In Jackson, Mississippi, officials said on Saturday the city’s water system – which partially collapsed late August – was under “fluctuating” pressure on Saturday afternoon amid freezing temperatures.

Some residents of the Mississippi capital could temporarily experience low water pressure, officials have warned. Ahead of the “Arctic Blast” that brought dangerously cold air to Jackson, Mayor Chokwe Antar Lumumba warned that the city’s water system remained a “huge vulnerability”.

Ticket prices at Soldier Field in Chicago on Saturday fell faster than the temperature, with some seats costing $10 at third-party venues to see the Bears take charge the Buffalo Bills. The temperature at the start was 9 degrees, with a minus-12 Wind Chill. It was Buffalo’s coldest road game by temperature since at least 1967.

In Montana, it was minus 40 degrees or worse for much of the week as ranchers tried to keep their cattle safe.

On the Ohio Turnpike, four people died Friday in a pileup involving about 50 vehicles. A Kansas City, Mo., driver was killed Thursday after skidding in a creek, and three others died Wednesday in separate crashes on icy northern Kansas roads.

An Ohio utility worker was also killed Friday while trying to restore power, the company said. The Buckeye Rural Electric Cooperative said the 22-year-old died in “an electrical contact incident” near Pedro in Lawrence County.

A Vermont woman died in a hospital on Friday after a tree snapped in high winds and fell on her. Colorado Springs police say they found the body of a person who appeared to be homeless as sub-zero temperatures and snow fell in the area. In Madison, Wis., a 57-year-old woman died Friday after falling through the ice of a river, the Rock County Sheriff’s Office announced.

In Lansing, Michigan, an 82-year-old woman died after she was found curled up in the snow Friday morning outside her assisted living community, Bath Township Police reported. A snowplow driver found the woman as temperatures hovered around 10 degrees.

Kentucky Gov. Andy Beshear said one person died in a traffic accident attributed to weather in western Kentucky and a homeless person died in Louisville.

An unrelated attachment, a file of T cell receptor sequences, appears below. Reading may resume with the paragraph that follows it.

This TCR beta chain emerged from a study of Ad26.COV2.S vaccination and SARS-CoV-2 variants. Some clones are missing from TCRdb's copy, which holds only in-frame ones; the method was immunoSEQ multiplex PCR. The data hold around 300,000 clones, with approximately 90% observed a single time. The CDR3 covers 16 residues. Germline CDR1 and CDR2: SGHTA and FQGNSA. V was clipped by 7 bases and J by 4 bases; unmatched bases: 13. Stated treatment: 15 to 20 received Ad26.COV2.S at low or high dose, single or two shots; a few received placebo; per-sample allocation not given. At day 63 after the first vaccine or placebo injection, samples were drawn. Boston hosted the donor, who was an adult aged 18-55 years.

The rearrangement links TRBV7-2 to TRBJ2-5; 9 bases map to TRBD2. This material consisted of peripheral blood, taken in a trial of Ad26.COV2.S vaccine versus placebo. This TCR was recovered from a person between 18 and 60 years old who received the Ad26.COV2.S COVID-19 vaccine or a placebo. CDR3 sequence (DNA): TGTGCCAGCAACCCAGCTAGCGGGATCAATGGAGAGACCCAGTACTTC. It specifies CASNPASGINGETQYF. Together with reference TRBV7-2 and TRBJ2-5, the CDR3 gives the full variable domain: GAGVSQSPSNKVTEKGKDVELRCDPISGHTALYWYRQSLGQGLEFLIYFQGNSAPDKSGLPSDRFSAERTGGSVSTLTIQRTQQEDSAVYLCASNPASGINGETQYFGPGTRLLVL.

Along Interstate 71 in Kentucky, Terry Henderson and her husband, Rick, were stuck in a massive traffic jam caused by multiple crashes for 34 hours. The truckers withstood the wait in a rig equipped with a diesel heater, lavatory and refrigerator, but still regretted attempting to drive from Alabama to their home near Akron , Ohio, for Christmas.

“I wish we had stayed,” said Terry Henderson, after they got back on the road on Saturday. “We should have sat down.”

The storm was nearly unprecedented in its magnitude, stretching from the Great Lakes near Canada to the Rio Grande along the border with Mexico. About 60% of the U.S. population faced some sort of winter weather advisory or warning, and temperatures dropped significantly below normal from east of the Rocky Mountains to Appalachia, the National Weather Service said. .

In Mexico, migrants camped near the US border in unusually cold temperatures as they awaited a US Supreme Court ruling on pandemic-era restrictions that are preventing many from seeking asylum . Dozens of migrants also lived and slept on the streets of the Texas border town of El Paso in sub-zero temperatures while waiting for shelters to open. Most were winter clothes donated by local residents and caring volunteers,

Forecasters said a bomb cyclone – when atmospheric pressure drops very quickly during a strong storm – had developed near the Great Lakes, causing blizzard conditions including high winds and snow.

Western New York often sees spectacular lake effect snow, which is caused by cool air picking up moisture from warm water and then dumping it onto the ground. But even locals found the conditions dire on Christmas Eve.

Latricia Stroud said she and her two daughters, 1 and 12, have been stuck without heat or power in their Buffalo home since Friday afternoon, with the snow too deep to leave.

“I have to go over a snow bank to get out,” Stroud told the AP. “There’s a warm-up center, I just need a ride to get there.”